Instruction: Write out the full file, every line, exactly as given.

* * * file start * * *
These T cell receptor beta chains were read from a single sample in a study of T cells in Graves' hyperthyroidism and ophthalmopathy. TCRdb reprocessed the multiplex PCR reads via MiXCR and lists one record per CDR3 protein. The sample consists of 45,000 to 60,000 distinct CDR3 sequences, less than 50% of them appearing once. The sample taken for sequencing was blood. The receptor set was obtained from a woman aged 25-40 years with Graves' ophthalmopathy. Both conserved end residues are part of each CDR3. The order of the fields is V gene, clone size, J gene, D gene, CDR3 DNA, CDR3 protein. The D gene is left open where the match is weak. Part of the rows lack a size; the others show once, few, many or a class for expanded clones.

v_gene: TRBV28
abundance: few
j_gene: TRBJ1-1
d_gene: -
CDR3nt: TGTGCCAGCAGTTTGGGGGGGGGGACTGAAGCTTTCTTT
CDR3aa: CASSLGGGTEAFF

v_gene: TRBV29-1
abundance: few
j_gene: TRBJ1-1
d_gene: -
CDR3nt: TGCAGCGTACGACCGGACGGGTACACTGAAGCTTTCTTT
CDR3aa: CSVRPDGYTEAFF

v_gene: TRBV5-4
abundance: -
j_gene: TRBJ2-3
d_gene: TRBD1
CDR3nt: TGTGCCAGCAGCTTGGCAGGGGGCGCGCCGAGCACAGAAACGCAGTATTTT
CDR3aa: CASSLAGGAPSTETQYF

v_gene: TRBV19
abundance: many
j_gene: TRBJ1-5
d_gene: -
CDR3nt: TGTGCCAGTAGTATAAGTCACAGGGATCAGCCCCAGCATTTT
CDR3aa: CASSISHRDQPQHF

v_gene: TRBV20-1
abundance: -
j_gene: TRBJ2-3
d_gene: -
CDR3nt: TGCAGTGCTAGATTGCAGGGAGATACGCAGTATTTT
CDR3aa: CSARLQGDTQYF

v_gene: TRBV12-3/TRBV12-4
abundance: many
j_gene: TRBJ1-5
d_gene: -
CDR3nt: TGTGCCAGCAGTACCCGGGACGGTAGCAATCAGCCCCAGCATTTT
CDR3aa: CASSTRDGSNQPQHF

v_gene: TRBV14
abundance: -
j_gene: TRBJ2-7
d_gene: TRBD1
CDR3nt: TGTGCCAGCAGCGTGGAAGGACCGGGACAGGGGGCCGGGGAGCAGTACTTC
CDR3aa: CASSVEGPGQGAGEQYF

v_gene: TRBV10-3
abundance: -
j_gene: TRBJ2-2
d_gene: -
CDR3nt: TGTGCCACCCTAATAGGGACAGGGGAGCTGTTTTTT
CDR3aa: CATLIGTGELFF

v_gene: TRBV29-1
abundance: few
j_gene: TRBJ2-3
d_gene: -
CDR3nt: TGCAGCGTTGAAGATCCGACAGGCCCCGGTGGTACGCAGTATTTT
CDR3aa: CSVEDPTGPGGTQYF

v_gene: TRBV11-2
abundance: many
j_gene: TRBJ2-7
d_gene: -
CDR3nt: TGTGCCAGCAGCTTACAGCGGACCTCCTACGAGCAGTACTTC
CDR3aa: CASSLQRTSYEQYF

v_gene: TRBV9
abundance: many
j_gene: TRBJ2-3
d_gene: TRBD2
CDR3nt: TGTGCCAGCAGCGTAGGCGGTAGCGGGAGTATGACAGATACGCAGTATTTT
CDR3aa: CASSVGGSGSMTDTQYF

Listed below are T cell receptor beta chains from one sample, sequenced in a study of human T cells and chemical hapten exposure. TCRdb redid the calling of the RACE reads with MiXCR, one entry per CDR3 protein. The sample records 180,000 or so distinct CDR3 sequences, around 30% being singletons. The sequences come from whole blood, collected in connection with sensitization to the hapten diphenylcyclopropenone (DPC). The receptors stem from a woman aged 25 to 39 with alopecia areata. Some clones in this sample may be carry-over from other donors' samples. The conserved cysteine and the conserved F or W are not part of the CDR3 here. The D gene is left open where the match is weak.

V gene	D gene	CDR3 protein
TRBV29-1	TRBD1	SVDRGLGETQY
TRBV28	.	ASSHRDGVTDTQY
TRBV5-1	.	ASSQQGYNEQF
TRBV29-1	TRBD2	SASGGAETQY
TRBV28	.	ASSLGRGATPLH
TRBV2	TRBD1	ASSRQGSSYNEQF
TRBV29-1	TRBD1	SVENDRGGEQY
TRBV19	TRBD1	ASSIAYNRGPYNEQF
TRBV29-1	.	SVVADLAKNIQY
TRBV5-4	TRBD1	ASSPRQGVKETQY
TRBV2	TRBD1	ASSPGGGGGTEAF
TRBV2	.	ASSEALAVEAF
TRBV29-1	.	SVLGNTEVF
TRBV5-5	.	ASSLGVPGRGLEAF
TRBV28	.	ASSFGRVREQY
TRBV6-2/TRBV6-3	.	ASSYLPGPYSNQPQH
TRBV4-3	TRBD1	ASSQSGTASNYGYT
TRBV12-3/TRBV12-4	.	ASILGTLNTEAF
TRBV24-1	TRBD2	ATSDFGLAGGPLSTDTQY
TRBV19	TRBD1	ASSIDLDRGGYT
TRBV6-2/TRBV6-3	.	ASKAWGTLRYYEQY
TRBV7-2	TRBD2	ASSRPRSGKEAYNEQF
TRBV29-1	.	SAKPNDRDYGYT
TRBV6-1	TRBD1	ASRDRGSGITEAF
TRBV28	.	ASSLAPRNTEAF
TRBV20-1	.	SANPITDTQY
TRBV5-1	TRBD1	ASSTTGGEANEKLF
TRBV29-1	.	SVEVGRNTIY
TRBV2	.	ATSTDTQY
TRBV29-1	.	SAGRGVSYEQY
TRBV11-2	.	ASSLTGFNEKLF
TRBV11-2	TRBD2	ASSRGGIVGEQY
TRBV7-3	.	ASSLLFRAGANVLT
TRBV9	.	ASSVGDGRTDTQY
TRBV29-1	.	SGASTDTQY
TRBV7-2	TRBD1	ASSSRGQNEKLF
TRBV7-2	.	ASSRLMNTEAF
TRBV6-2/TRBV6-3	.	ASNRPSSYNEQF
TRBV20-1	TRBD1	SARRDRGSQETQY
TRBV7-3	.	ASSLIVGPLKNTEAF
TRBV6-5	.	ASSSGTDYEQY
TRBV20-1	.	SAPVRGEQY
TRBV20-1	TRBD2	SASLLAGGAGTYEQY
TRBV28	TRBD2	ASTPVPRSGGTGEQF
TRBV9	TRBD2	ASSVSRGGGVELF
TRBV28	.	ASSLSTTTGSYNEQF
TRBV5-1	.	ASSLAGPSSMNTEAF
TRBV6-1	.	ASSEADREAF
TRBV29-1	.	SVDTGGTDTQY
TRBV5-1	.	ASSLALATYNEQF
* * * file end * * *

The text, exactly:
These T cell receptor beta chains were read from a single sample in a study of T cells in Graves' hyperthyroidism and ophthalmopathy. TCRdb reprocessed the multiplex PCR reads via MiXCR and lists one record per CDR3 protein. The sample consists of 45,000 to 60,000 distinct CDR3 sequences, less than 50% of them appearing once. The sample taken for sequencing was blood. The receptor set was obtained from a woman aged 25-40 years with Graves' ophthalmopathy. Both conserved end residues are part of each CDR3. The order of the fields is V gene, clone size, J gene, D gene, CDR3 DNA, CDR3 protein. The D gene is left open where the match is weak. Part of the rows lack a size; the others show once, few, many or a class for expanded clones.

v_gene: TRBV28
abundance: few
j_gene: TRBJ1-1
d_gene: -
CDR3nt: TGTGCCAGCAGTTTGGGGGGGGGGACTGAAGCTTTCTTT
CDR3aa: CASSLGGGTEAFF

v_gene: TRBV29-1
abundance: few
j_gene: TRBJ1-1
d_gene: -
CDR3nt: TGCAGCGTACGACCGGACGGGTACACTGAAGCTTTCTTT
CDR3aa: CSVRPDGYTEAFF

v_gene: TRBV5-4
abundance: -
j_gene: TRBJ2-3
d_gene: TRBD1
CDR3nt: TGTGCCAGCAGCTTGGCAGGGGGCGCGCCGAGCACAGAAACGCAGTATTTT
CDR3aa: CASSLAGGAPSTETQYF

v_gene: TRBV19
abundance: many
j_gene: TRBJ1-5
d_gene: -
CDR3nt: TGTGCCAGTAGTATAAGTCACAGGGATCAGCCCCAGCATTTT
CDR3aa: CASSISHRDQPQHF

v_gene: TRBV20-1
abundance: -
j_gene: TRBJ2-3
d_gene: -
CDR3nt: TGCAGTGCTAGATTGCAGGGAGATACGCAGTATTTT
CDR3aa: CSARLQGDTQYF

v_gene: TRBV12-3/TRBV12-4
abundance: many
j_gene: TRBJ1-5
d_gene: -
CDR3nt: TGTGCCAGCAGTACCCGGGACGGTAGCAATCAGCCCCAGCATTTT
CDR3aa: CASSTRDGSNQPQHF

v_gene: TRBV14
abundance: -
j_gene: TRBJ2-7
d_gene: TRBD1
CDR3nt: TGTGCCAGCAGCGTGGAAGGACCGGGACAGGGGGCCGGGGAGCAGTACTTC
CDR3aa: CASSVEGPGQGAGEQYF

v_gene: TRBV10-3
abundance: -
j_gene: TRBJ2-2
d_gene: -
CDR3nt: TGTGCCACCCTAATAGGGACAGGGGAGCTGTTTTTT
CDR3aa: CATLIGTGELFF

v_gene: TRBV29-1
abundance: few
j_gene: TRBJ2-3
d_gene: -
CDR3nt: TGCAGCGTTGAAGATCCGACAGGCCCCGGTGGTACGCAGTATTTT
CDR3aa: CSVEDPTGPGGTQYF

v_gene: TRBV11-2
abundance: many
j_gene: TRBJ2-7
d_gene: -
CDR3nt: TGTGCCAGCAGCTTACAGCGGACCTCCTACGAGCAGTACTTC
CDR3aa: CASSLQRTSYEQYF

v_gene: TRBV9
abundance: many
j_gene: TRBJ2-3
d_gene: TRBD2
CDR3nt: TGTGCCAGCAGCGTAGGCGGTAGCGGGAGTATGACAGATACGCAGTATTTT
CDR3aa: CASSVGGSGSMTDTQYF

Listed below are T cell receptor beta chains from one sample, sequenced in a study of human T cells and chemical hapten exposure. TCRdb redid the calling of the RACE reads with MiXCR, one entry per CDR3 protein. The sample records 180,000 or so distinct CDR3 sequences, around 30% being singletons. The sequences come from whole blood, collected in connection with sensitization to the hapten diphenylcyclopropenone (DPC). The receptors stem from a woman aged 25 to 39 with alopecia areata. Some clones in this sample may be carry-over from other donors' samples. The conserved cysteine and the conserved F or W are not part of the CDR3 here. The D gene is left open where the match is weak.

V gene	D gene	CDR3 protein
TRBV29-1	TRBD1	SVDRGLGETQY
TRBV28	.	ASSHRDGVTDTQY
TRBV5-1	.	ASSQQGYNEQF
TRBV29-1	TRBD2	SASGGAETQY
TRBV28	.	ASSLGRGATPLH
TRBV2	TRBD1	ASSRQGSSYNEQF
TRBV29-1	TRBD1	SVENDRGGEQY
TRBV19	TRBD1	ASSIAYNRGPYNEQF
TRBV29-1	.	SVVADLAKNIQY
TRBV5-4	TRBD1	ASSPRQGVKETQY
TRBV2	TRBD1	ASSPGGGGGTEAF
TRBV2	.	ASSEALAVEAF
TRBV29-1	.	SVLGNTEVF
TRBV5-5	.	ASSLGVPGRGLEAF
TRBV28	.	ASSFGRVREQY
TRBV6-2/TRBV6-3	.	ASSYLPGPYSNQPQH
TRBV4-3	TRBD1	ASSQSGTASNYGYT
TRBV12-3/TRBV12-4	.	ASILGTLNTEAF
TRBV24-1	TRBD2	ATSDFGLAGGPLSTDTQY
TRBV19	TRBD1	ASSIDLDRGGYT
TRBV6-2/TRBV6-3	.	ASKAWGTLRYYEQY
TRBV7-2	TRBD2	ASSRPRSGKEAYNEQF
TRBV29-1	.	SAKPNDRDYGYT
TRBV6-1	TRBD1	ASRDRGSGITEAF
TRBV28	.	ASSLAPRNTEAF
TRBV20-1	.	SANPITDTQY
TRBV5-1	TRBD1	ASSTTGGEANEKLF
TRBV29-1	.	SVEVGRNTIY
TRBV2	.	ATSTDTQY
TRBV29-1	.	SAGRGVSYEQY
TRBV11-2	.	ASSLTGFNEKLF
TRBV11-2	TRBD2	ASSRGGIVGEQY
TRBV7-3	.	ASSLLFRAGANVLT
TRBV9	.	ASSVGDGRTDTQY
TRBV29-1	.	SGASTDTQY
TRBV7-2	TRBD1	ASSSRGQNEKLF
TRBV7-2	.	ASSRLMNTEAF
TRBV6-2/TRBV6-3	.	ASNRPSSYNEQF
TRBV20-1	TRBD1	SARRDRGSQETQY
TRBV7-3	.	ASSLIVGPLKNTEAF
TRBV6-5	.	ASSSGTDYEQY
TRBV20-1	.	SAPVRGEQY
TRBV20-1	TRBD2	SASLLAGGAGTYEQY
TRBV28	TRBD2	ASTPVPRSGGTGEQF
TRBV9	TRBD2	ASSVSRGGGVELF
TRBV28	.	ASSLSTTTGSYNEQF
TRBV5-1	.	ASSLAGPSSMNTEAF
TRBV6-1	.	ASSEADREAF
TRBV29-1	.	SVDTGGTDTQY
TRBV5-1	.	ASSLALATYNEQF